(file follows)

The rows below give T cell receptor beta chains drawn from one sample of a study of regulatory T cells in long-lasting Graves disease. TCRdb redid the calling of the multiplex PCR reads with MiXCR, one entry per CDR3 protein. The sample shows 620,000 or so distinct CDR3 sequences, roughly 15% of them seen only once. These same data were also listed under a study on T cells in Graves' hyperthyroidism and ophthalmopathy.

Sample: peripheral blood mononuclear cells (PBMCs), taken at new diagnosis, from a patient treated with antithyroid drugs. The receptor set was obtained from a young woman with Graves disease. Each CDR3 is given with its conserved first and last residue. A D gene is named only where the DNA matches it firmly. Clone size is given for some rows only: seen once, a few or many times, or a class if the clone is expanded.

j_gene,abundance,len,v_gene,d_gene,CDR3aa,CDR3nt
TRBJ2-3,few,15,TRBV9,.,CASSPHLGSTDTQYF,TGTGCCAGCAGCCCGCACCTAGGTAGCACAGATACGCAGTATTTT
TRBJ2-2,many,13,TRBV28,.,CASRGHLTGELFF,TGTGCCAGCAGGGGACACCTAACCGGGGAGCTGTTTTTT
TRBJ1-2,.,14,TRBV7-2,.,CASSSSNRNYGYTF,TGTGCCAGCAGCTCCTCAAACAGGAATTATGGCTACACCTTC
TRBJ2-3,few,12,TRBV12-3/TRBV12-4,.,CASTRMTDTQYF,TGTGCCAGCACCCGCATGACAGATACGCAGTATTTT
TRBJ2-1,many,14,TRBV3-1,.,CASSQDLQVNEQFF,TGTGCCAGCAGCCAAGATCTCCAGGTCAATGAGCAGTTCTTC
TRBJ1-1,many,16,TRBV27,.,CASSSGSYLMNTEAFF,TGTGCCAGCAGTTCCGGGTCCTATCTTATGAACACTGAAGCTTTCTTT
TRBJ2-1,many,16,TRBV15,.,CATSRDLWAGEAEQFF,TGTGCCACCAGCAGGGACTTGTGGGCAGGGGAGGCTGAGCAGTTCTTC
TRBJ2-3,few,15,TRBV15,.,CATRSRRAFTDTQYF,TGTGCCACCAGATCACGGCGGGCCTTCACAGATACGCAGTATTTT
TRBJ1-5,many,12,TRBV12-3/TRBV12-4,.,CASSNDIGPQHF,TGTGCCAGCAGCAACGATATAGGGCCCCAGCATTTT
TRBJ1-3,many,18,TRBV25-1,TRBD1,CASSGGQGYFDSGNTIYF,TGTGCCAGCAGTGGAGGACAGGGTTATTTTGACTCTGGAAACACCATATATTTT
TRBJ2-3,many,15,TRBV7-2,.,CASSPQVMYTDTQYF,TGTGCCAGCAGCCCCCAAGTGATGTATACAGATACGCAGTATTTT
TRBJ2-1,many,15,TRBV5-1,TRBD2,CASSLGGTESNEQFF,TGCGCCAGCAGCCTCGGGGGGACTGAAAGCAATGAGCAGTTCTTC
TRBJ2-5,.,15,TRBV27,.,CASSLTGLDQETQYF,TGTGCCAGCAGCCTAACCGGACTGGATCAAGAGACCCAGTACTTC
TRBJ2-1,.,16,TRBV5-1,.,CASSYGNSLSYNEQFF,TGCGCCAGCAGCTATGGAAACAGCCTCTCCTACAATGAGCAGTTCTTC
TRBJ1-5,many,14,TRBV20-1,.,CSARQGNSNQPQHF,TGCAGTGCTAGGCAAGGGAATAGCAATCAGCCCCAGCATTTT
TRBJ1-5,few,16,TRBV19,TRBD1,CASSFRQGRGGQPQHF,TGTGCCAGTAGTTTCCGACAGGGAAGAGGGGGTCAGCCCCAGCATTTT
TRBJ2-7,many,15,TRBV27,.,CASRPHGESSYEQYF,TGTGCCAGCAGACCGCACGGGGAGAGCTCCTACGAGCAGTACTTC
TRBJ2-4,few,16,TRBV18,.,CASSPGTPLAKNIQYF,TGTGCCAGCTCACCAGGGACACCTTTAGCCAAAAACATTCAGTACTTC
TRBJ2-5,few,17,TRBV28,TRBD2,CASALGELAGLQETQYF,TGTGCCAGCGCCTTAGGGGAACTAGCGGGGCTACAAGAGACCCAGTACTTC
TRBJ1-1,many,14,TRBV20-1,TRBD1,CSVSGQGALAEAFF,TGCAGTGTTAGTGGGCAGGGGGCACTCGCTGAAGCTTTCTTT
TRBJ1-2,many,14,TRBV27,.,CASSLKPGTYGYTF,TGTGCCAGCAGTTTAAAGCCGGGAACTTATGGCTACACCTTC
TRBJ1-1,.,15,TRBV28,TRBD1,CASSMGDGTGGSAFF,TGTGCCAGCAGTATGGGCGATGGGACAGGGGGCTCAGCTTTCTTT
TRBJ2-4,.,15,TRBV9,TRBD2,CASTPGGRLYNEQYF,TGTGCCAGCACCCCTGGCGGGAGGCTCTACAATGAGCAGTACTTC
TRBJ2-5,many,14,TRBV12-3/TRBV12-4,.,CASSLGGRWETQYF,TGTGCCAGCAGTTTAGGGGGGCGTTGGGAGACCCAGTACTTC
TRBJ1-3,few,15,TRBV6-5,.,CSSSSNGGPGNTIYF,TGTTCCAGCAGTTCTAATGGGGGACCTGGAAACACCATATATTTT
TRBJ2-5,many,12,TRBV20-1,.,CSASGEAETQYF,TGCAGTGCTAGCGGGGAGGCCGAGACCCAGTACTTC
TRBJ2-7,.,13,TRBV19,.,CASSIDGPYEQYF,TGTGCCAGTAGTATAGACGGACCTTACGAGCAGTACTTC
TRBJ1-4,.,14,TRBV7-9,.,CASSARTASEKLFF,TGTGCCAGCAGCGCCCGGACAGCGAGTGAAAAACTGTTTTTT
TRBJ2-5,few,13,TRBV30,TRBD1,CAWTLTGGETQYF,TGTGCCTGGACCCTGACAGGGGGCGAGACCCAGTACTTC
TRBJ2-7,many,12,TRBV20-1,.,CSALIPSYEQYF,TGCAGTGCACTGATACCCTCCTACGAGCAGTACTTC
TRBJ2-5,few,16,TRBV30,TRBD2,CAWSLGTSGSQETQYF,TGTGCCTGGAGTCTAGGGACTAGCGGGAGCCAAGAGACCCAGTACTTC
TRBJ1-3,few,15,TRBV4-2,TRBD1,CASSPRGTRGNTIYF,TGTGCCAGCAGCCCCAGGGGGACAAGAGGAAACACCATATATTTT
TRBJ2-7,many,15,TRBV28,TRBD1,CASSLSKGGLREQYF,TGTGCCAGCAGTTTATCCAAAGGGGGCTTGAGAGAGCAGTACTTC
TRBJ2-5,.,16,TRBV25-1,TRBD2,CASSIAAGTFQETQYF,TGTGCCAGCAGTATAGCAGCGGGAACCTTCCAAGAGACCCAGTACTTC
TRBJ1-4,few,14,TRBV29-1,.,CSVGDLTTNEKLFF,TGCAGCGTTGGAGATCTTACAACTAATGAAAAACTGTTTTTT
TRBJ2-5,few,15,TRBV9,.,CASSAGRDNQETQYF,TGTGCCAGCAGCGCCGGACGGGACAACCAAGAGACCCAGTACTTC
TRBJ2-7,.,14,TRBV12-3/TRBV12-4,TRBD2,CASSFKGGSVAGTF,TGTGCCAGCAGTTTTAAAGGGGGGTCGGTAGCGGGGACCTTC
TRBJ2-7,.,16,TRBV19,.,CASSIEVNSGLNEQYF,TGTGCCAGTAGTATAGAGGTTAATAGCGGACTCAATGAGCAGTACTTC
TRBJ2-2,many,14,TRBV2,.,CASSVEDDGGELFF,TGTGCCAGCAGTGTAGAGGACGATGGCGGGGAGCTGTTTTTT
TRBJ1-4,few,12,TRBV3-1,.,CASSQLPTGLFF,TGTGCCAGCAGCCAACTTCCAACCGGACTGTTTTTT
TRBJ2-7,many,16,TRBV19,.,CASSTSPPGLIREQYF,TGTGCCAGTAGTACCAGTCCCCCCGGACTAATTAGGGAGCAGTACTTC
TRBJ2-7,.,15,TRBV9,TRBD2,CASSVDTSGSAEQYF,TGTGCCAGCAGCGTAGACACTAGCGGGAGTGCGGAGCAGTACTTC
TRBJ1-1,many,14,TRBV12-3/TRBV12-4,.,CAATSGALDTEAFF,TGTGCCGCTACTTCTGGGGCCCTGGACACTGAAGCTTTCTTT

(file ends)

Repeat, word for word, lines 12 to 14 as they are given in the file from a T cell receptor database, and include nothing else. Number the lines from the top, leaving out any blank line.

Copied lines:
TRBJ1-5,many,12,TRBV12-3/TRBV12-4,.,CASSNDIGPQHF,TGTGCCAGCAGCAACGATATAGGGCCCCAGCATTTT
TRBJ1-3,many,18,TRBV25-1,TRBD1,CASSGGQGYFDSGNTIYF,TGTGCCAGCAGTGGAGGACAGGGTTATTTTGACTCTGGAAACACCATATATTTT
TRBJ2-3,many,15,TRBV7-2,.,CASSPQVMYTDTQYF,TGTGCCAGCAGCCCCCAAGTGATGTATACAGATACGCAGTATTTT